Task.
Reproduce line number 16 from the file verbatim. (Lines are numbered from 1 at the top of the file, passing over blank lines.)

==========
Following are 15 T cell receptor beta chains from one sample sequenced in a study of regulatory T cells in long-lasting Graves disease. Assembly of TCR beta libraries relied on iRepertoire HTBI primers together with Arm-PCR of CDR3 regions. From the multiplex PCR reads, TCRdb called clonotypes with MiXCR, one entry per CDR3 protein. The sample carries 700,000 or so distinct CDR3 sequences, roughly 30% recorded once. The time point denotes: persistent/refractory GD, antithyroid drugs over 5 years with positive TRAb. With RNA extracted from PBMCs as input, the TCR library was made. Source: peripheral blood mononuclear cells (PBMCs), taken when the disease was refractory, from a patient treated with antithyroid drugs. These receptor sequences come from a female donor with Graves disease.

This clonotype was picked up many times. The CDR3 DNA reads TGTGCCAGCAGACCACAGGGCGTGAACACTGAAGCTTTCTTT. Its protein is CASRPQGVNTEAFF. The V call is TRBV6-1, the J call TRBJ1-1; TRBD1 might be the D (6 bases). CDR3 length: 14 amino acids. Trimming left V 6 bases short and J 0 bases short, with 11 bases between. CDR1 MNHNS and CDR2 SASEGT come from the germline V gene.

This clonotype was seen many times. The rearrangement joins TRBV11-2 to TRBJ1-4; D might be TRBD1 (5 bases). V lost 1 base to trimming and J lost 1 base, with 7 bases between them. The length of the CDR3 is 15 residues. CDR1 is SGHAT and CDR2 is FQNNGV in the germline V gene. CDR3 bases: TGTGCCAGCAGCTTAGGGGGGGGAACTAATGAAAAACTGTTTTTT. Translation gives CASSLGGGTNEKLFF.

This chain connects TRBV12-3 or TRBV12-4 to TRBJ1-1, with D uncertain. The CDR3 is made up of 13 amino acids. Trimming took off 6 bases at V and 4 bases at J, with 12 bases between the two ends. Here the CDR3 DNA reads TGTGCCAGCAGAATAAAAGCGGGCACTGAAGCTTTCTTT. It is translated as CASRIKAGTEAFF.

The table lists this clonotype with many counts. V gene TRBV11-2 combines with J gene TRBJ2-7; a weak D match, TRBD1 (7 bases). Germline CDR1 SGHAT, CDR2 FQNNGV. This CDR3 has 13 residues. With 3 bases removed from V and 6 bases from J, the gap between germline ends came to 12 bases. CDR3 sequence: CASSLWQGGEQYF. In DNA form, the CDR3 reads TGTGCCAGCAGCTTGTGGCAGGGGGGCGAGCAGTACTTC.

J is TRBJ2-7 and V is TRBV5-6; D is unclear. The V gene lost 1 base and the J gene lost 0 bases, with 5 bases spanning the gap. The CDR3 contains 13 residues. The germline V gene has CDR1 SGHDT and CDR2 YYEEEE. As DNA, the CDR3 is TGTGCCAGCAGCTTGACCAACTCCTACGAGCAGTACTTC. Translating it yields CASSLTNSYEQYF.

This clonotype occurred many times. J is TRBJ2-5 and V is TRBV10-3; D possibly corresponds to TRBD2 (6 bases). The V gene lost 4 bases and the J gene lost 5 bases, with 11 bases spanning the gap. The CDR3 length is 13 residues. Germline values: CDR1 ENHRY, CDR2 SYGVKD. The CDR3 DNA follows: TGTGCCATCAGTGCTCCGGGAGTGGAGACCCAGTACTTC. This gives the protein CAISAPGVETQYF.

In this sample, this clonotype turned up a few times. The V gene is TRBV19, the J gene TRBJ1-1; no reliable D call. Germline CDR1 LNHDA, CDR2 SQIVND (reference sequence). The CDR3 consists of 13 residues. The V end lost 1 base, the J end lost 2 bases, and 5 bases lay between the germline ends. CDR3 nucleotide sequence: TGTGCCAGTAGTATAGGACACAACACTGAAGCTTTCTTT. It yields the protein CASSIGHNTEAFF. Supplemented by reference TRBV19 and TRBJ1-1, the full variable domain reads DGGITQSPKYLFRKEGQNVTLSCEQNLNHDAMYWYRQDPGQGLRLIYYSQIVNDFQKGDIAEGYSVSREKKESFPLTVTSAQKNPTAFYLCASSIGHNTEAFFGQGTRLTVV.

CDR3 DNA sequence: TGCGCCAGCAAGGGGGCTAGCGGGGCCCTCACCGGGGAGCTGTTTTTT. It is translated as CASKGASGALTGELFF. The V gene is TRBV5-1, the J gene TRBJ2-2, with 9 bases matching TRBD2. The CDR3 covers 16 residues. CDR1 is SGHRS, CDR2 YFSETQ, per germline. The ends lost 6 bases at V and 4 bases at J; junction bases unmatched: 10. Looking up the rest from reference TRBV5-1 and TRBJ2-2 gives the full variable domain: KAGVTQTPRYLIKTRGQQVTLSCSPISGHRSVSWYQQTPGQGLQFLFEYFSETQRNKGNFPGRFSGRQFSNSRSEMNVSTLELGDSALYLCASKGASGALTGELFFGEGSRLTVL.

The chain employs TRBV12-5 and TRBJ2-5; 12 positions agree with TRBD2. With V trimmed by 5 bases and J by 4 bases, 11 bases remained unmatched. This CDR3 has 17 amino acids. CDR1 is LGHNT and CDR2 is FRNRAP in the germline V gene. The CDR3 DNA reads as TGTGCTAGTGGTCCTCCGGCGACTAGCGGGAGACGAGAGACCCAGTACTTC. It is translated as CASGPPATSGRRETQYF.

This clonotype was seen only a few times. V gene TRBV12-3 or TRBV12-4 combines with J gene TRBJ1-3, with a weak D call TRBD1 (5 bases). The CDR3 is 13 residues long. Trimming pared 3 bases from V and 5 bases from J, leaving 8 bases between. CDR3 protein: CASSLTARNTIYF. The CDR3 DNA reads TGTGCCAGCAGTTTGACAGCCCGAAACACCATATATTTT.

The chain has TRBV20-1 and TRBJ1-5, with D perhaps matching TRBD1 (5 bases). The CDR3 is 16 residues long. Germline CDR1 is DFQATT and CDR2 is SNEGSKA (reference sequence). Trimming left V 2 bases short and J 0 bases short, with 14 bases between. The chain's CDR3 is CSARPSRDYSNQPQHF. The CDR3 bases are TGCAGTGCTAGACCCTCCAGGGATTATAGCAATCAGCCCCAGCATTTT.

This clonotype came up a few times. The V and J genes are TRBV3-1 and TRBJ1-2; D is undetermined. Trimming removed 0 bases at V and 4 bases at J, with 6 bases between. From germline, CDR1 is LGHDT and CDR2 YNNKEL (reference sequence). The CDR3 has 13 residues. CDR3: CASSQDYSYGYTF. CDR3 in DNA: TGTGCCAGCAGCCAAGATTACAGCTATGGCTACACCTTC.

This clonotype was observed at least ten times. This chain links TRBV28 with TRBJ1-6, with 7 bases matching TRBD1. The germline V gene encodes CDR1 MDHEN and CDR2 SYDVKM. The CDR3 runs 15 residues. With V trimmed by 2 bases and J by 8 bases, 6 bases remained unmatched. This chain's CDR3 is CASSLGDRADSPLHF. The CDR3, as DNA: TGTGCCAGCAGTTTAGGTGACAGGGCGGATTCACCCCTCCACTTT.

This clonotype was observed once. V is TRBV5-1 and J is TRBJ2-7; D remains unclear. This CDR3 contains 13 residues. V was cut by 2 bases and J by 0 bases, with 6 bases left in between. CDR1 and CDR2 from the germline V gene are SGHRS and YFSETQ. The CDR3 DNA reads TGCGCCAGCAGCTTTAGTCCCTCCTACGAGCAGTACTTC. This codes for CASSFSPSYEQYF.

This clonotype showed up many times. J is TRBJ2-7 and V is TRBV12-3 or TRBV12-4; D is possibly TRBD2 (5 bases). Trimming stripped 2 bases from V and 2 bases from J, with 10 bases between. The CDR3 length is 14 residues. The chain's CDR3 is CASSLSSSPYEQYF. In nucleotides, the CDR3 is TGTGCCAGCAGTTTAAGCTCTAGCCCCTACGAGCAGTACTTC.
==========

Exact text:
This clonotype showed up many times. J is TRBJ2-7 and V is TRBV12-3 or TRBV12-4; D is possibly TRBD2 (5 bases). Trimming stripped 2 bases from V and 2 bases from J, with 10 bases between. The CDR3 length is 14 residues. The chain's CDR3 is CASSLSSSPYEQYF. In nucleotides, the CDR3 is TGTGCCAGCAGTTTAAGCTCTAGCCCCTACGAGCAGTACTTC.